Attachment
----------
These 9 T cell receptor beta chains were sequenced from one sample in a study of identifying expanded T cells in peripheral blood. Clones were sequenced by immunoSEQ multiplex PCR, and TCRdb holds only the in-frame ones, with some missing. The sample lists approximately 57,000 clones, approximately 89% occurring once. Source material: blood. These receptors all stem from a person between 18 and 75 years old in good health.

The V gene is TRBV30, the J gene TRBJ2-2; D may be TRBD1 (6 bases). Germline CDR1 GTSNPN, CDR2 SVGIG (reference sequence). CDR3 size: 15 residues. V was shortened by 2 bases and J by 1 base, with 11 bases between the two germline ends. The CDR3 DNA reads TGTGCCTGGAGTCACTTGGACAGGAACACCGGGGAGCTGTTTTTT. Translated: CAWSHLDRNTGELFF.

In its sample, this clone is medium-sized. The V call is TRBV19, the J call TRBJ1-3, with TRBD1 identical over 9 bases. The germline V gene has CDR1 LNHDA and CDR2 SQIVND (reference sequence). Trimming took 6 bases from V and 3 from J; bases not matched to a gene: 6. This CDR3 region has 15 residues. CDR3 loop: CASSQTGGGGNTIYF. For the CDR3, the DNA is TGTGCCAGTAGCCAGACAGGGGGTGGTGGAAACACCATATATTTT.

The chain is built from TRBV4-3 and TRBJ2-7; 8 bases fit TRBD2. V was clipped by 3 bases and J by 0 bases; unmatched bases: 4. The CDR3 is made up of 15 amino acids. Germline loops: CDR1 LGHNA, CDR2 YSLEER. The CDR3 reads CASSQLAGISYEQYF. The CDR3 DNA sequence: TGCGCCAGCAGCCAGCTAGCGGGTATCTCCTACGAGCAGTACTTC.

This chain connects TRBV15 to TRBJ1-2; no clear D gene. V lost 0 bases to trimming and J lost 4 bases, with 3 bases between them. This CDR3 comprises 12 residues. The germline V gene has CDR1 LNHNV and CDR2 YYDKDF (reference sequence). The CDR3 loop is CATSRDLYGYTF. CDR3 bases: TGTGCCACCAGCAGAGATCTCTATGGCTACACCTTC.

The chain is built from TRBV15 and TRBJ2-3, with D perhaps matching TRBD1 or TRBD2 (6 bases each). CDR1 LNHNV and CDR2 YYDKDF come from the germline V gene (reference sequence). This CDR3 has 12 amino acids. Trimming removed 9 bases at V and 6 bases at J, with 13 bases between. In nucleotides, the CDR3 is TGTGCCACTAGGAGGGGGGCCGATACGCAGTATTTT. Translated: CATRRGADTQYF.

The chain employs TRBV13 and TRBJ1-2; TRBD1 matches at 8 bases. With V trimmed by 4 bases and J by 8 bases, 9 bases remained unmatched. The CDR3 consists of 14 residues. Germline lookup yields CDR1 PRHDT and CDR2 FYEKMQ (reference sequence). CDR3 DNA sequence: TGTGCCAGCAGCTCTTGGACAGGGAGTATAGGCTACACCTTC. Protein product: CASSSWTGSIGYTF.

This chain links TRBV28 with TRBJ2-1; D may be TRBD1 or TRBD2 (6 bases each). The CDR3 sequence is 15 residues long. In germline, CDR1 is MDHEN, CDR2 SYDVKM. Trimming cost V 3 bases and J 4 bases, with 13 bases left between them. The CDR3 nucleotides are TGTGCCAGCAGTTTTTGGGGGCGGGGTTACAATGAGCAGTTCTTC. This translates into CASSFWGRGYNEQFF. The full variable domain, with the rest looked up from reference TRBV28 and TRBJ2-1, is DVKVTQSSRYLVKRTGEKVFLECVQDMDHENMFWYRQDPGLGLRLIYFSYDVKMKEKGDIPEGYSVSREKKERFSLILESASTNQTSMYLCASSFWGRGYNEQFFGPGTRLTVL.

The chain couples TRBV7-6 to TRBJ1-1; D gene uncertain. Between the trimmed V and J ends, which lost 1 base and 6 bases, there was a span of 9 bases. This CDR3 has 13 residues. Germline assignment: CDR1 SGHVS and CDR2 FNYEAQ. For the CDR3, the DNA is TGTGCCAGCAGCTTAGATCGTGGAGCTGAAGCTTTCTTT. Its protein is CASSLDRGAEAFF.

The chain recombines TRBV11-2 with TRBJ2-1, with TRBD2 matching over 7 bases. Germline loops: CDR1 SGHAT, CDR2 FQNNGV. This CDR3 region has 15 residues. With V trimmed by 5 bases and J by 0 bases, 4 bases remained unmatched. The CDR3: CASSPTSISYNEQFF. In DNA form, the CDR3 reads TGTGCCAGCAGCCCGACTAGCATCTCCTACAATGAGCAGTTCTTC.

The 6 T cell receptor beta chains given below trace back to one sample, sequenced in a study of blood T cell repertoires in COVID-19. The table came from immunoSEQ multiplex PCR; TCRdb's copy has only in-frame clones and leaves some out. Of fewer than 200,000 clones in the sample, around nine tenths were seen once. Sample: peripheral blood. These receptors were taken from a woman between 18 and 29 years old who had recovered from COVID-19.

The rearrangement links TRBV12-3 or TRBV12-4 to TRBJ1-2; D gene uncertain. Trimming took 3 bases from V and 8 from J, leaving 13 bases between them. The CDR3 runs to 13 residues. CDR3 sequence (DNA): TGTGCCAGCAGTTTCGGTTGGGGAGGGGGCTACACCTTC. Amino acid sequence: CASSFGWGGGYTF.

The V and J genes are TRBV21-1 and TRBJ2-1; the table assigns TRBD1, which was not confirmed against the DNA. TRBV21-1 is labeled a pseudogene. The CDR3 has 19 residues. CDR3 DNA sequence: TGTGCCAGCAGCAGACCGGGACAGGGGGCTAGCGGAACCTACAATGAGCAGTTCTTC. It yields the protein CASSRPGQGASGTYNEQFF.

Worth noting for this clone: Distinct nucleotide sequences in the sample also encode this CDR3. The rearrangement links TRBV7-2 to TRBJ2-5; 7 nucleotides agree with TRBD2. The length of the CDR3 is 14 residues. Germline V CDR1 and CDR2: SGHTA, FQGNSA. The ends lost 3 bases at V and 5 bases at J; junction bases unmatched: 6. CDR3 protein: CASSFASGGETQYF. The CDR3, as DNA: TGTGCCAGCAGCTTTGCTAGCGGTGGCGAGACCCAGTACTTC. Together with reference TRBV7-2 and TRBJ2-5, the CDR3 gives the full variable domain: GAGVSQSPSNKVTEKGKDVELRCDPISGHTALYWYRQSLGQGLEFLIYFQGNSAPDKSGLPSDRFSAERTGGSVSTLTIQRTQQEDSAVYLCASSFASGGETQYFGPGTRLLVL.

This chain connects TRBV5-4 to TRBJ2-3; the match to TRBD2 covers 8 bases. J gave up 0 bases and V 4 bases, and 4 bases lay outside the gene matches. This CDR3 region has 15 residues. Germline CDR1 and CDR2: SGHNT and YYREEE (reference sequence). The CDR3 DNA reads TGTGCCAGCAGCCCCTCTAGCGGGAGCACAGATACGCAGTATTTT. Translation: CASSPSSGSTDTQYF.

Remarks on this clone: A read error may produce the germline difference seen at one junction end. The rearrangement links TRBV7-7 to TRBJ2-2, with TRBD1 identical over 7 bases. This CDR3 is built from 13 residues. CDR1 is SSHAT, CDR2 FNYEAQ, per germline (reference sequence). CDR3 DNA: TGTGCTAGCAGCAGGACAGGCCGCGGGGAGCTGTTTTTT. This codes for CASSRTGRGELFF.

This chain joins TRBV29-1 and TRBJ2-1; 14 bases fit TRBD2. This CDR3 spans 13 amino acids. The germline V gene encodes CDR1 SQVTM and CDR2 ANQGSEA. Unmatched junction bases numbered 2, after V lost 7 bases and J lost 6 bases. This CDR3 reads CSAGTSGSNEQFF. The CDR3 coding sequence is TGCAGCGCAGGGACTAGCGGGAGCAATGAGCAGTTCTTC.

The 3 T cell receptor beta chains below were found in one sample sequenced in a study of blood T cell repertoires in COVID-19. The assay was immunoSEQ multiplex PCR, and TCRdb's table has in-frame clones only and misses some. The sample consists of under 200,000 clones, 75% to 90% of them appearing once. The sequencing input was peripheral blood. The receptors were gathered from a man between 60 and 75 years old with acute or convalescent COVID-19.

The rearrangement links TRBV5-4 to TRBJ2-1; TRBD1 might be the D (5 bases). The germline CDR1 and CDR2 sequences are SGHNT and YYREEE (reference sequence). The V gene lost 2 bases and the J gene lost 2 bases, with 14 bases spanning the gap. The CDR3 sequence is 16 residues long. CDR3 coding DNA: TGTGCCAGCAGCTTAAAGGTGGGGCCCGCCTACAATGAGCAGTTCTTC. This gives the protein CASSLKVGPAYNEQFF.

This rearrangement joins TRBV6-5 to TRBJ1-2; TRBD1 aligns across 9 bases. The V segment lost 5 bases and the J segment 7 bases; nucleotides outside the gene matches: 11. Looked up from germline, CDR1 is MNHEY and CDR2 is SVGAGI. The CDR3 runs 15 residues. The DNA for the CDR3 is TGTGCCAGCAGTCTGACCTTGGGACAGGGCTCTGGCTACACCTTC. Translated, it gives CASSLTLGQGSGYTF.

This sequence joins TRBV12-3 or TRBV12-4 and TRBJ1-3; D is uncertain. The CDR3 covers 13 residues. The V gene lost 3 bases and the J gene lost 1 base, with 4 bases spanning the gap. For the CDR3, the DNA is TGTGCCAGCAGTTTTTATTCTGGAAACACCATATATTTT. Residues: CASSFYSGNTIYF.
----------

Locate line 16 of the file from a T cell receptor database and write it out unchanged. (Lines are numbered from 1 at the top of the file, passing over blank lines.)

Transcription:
Remarks on this clone: A read error may produce the germline difference seen at one junction end. The rearrangement links TRBV7-7 to TRBJ2-2, with TRBD1 identical over 7 bases. This CDR3 is built from 13 residues. CDR1 is SSHAT, CDR2 FNYEAQ, per germline (reference sequence). CDR3 DNA: TGTGCTAGCAGCAGGACAGGCCGCGGGGAGCTGTTTTTT. This codes for CASSRTGRGELFF.